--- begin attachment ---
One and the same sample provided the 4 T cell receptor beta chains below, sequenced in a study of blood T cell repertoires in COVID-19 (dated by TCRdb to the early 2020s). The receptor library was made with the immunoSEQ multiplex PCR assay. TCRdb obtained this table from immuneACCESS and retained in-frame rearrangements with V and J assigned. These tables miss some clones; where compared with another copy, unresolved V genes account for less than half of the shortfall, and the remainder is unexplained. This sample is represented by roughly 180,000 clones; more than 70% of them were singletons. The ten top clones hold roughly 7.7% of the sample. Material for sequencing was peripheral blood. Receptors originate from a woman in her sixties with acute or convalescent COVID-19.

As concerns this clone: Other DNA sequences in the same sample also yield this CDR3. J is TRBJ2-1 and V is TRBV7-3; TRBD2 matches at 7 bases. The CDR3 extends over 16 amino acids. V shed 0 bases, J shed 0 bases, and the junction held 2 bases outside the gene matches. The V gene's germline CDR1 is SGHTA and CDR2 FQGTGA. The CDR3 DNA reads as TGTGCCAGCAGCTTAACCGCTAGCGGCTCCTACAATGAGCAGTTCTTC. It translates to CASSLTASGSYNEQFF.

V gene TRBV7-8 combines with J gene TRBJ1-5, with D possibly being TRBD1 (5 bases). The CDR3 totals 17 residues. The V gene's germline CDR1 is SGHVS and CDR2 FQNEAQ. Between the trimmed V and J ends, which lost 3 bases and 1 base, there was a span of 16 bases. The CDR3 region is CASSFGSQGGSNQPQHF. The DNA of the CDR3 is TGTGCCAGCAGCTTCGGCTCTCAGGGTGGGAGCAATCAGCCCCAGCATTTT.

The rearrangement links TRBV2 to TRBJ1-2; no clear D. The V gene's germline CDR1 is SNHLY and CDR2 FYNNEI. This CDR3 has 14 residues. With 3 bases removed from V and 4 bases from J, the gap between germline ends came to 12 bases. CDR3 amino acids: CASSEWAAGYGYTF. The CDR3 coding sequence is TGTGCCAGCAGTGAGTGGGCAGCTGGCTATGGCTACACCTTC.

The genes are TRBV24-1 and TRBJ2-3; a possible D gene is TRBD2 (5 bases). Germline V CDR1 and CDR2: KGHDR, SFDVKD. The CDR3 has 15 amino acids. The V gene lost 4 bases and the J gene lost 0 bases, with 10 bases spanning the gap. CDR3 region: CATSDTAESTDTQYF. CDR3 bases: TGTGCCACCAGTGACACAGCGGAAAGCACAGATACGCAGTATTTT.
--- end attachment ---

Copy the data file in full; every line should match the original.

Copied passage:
One and the same sample provided the 4 T cell receptor beta chains below, sequenced in a study of blood T cell repertoires in COVID-19 (dated by TCRdb to the early 2020s). The receptor library was made with the immunoSEQ multiplex PCR assay. TCRdb obtained this table from immuneACCESS and retained in-frame rearrangements with V and J assigned. These tables miss some clones; where compared with another copy, unresolved V genes account for less than half of the shortfall, and the remainder is unexplained. This sample is represented by roughly 180,000 clones; more than 70% of them were singletons. The ten top clones hold roughly 7.7% of the sample. Material for sequencing was peripheral blood. Receptors originate from a woman in her sixties with acute or convalescent COVID-19.

As concerns this clone: Other DNA sequences in the same sample also yield this CDR3. J is TRBJ2-1 and V is TRBV7-3; TRBD2 matches at 7 bases. The CDR3 extends over 16 amino acids. V shed 0 bases, J shed 0 bases, and the junction held 2 bases outside the gene matches. The V gene's germline CDR1 is SGHTA and CDR2 FQGTGA. The CDR3 DNA reads as TGTGCCAGCAGCTTAACCGCTAGCGGCTCCTACAATGAGCAGTTCTTC. It translates to CASSLTASGSYNEQFF.

V gene TRBV7-8 combines with J gene TRBJ1-5, with D possibly being TRBD1 (5 bases). The CDR3 totals 17 residues. The V gene's germline CDR1 is SGHVS and CDR2 FQNEAQ. Between the trimmed V and J ends, which lost 3 bases and 1 base, there was a span of 16 bases. The CDR3 region is CASSFGSQGGSNQPQHF. The DNA of the CDR3 is TGTGCCAGCAGCTTCGGCTCTCAGGGTGGGAGCAATCAGCCCCAGCATTTT.

The rearrangement links TRBV2 to TRBJ1-2; no clear D. The V gene's germline CDR1 is SNHLY and CDR2 FYNNEI. This CDR3 has 14 residues. With 3 bases removed from V and 4 bases from J, the gap between germline ends came to 12 bases. CDR3 amino acids: CASSEWAAGYGYTF. The CDR3 coding sequence is TGTGCCAGCAGTGAGTGGGCAGCTGGCTATGGCTACACCTTC.

The genes are TRBV24-1 and TRBJ2-3; a possible D gene is TRBD2 (5 bases). Germline V CDR1 and CDR2: KGHDR, SFDVKD. The CDR3 has 15 amino acids. The V gene lost 4 bases and the J gene lost 0 bases, with 10 bases spanning the gap. CDR3 region: CATSDTAESTDTQYF. CDR3 bases: TGTGCCACCAGTGACACAGCGGAAAGCACAGATACGCAGTATTTT.